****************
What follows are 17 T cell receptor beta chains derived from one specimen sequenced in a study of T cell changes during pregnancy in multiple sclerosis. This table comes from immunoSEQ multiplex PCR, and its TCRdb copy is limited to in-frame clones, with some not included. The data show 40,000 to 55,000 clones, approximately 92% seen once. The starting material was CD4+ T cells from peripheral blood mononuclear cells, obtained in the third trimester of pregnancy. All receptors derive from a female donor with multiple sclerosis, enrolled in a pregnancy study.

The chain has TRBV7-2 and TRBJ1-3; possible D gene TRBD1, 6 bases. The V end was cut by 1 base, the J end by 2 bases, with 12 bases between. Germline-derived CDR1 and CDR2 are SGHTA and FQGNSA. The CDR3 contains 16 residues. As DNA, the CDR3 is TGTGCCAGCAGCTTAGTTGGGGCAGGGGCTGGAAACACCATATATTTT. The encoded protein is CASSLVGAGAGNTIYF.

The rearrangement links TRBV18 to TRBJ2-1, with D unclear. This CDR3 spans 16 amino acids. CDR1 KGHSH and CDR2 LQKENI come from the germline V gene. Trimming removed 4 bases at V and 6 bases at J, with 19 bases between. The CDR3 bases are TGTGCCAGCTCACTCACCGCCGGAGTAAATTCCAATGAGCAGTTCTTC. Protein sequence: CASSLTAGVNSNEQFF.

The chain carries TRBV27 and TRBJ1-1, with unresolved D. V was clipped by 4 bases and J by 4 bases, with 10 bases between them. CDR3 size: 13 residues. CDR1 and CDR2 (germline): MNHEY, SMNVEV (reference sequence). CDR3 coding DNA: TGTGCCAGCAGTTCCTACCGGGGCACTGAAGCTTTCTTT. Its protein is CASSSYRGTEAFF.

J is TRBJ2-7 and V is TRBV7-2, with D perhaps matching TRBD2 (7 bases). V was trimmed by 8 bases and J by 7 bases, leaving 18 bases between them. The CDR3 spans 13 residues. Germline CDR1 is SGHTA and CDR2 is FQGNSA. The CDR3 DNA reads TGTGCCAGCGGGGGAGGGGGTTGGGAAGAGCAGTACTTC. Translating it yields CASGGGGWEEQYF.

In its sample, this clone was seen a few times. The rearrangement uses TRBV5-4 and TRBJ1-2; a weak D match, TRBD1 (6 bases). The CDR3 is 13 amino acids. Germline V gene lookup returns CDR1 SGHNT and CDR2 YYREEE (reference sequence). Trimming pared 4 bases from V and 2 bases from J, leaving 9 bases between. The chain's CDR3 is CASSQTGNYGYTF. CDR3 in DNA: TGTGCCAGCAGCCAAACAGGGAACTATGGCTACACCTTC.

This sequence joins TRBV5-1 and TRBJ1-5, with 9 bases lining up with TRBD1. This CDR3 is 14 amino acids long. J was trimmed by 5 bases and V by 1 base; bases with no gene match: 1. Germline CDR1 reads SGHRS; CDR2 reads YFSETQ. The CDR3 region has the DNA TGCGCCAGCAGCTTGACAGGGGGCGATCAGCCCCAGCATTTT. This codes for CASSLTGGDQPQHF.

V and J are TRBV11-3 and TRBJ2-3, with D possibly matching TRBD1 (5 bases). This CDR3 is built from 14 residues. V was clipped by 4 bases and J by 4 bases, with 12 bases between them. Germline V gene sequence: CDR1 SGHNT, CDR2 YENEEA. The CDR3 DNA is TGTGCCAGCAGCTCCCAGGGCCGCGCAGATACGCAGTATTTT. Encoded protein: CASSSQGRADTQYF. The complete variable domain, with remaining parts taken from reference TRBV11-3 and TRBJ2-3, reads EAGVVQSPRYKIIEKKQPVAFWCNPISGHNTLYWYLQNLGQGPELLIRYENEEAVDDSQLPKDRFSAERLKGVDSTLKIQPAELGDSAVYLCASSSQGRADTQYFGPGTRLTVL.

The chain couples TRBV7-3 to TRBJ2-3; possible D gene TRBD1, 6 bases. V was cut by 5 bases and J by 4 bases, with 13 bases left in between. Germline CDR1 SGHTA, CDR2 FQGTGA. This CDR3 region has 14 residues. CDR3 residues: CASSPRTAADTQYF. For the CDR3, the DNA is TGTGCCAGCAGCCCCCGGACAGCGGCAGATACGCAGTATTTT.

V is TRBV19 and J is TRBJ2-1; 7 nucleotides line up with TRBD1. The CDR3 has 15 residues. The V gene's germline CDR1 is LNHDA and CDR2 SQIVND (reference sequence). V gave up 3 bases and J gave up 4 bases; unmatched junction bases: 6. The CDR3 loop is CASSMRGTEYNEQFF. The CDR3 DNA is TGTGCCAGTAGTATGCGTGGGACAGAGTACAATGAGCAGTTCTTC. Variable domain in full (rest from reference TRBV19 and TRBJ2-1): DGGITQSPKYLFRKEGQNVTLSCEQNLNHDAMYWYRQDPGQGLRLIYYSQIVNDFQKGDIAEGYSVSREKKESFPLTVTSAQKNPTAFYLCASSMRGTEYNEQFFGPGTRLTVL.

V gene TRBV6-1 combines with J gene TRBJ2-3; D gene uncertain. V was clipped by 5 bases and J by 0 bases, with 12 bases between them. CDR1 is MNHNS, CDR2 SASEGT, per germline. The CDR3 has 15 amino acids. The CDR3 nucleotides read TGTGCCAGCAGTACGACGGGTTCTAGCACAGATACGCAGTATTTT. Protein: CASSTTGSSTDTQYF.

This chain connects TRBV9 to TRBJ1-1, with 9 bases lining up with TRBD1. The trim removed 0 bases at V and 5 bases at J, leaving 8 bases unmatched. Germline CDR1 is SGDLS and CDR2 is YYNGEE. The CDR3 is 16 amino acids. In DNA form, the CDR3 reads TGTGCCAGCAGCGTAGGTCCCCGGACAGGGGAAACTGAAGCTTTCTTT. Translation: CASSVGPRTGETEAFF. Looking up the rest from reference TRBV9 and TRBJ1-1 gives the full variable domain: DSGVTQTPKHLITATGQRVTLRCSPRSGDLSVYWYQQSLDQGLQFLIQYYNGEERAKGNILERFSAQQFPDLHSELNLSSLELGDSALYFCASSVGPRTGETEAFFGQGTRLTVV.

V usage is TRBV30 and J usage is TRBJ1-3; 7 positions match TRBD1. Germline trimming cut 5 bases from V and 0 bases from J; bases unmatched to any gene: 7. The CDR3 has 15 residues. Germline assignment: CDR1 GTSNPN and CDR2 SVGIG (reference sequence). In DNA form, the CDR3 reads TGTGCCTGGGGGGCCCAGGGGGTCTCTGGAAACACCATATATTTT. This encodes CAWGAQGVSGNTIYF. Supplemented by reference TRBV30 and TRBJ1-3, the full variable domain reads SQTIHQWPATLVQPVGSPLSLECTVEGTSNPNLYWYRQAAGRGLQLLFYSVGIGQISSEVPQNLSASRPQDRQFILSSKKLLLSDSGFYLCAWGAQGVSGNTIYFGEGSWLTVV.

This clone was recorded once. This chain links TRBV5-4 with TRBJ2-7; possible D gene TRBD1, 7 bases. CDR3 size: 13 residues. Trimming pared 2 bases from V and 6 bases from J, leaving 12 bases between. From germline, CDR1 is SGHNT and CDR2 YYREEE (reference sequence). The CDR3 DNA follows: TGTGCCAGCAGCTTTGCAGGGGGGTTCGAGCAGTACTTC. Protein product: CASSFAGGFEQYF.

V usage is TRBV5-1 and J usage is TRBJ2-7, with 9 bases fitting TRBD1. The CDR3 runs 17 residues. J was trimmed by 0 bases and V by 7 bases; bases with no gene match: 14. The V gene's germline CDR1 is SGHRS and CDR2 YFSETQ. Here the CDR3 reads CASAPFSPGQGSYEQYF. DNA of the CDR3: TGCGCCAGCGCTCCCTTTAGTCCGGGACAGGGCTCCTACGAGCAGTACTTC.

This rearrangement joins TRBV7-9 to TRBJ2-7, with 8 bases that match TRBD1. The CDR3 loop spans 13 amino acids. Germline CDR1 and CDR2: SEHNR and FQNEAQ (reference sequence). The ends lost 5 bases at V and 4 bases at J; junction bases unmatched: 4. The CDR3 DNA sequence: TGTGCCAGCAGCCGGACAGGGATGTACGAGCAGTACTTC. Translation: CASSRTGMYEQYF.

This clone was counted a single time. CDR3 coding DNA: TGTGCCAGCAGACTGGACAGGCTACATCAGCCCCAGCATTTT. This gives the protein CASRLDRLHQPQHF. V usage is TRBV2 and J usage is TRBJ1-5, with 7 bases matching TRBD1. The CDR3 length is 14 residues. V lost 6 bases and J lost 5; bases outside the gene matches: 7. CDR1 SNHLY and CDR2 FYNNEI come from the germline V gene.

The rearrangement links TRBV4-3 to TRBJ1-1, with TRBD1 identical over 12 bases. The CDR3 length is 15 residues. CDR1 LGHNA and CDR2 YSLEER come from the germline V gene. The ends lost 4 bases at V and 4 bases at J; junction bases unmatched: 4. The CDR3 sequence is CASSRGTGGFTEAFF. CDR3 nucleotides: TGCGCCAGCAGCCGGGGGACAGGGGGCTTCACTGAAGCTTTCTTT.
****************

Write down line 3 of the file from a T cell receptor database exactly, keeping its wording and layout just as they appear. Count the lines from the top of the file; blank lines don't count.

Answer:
The rearrangement links TRBV18 to TRBJ2-1, with D unclear. This CDR3 spans 16 amino acids. CDR1 KGHSH and CDR2 LQKENI come from the germline V gene. Trimming removed 4 bases at V and 6 bases at J, with 19 bases between. The CDR3 bases are TGTGCCAGCTCACTCACCGCCGGAGTAAATTCCAATGAGCAGTTCTTC. Protein sequence: CASSLTAGVNSNEQFF.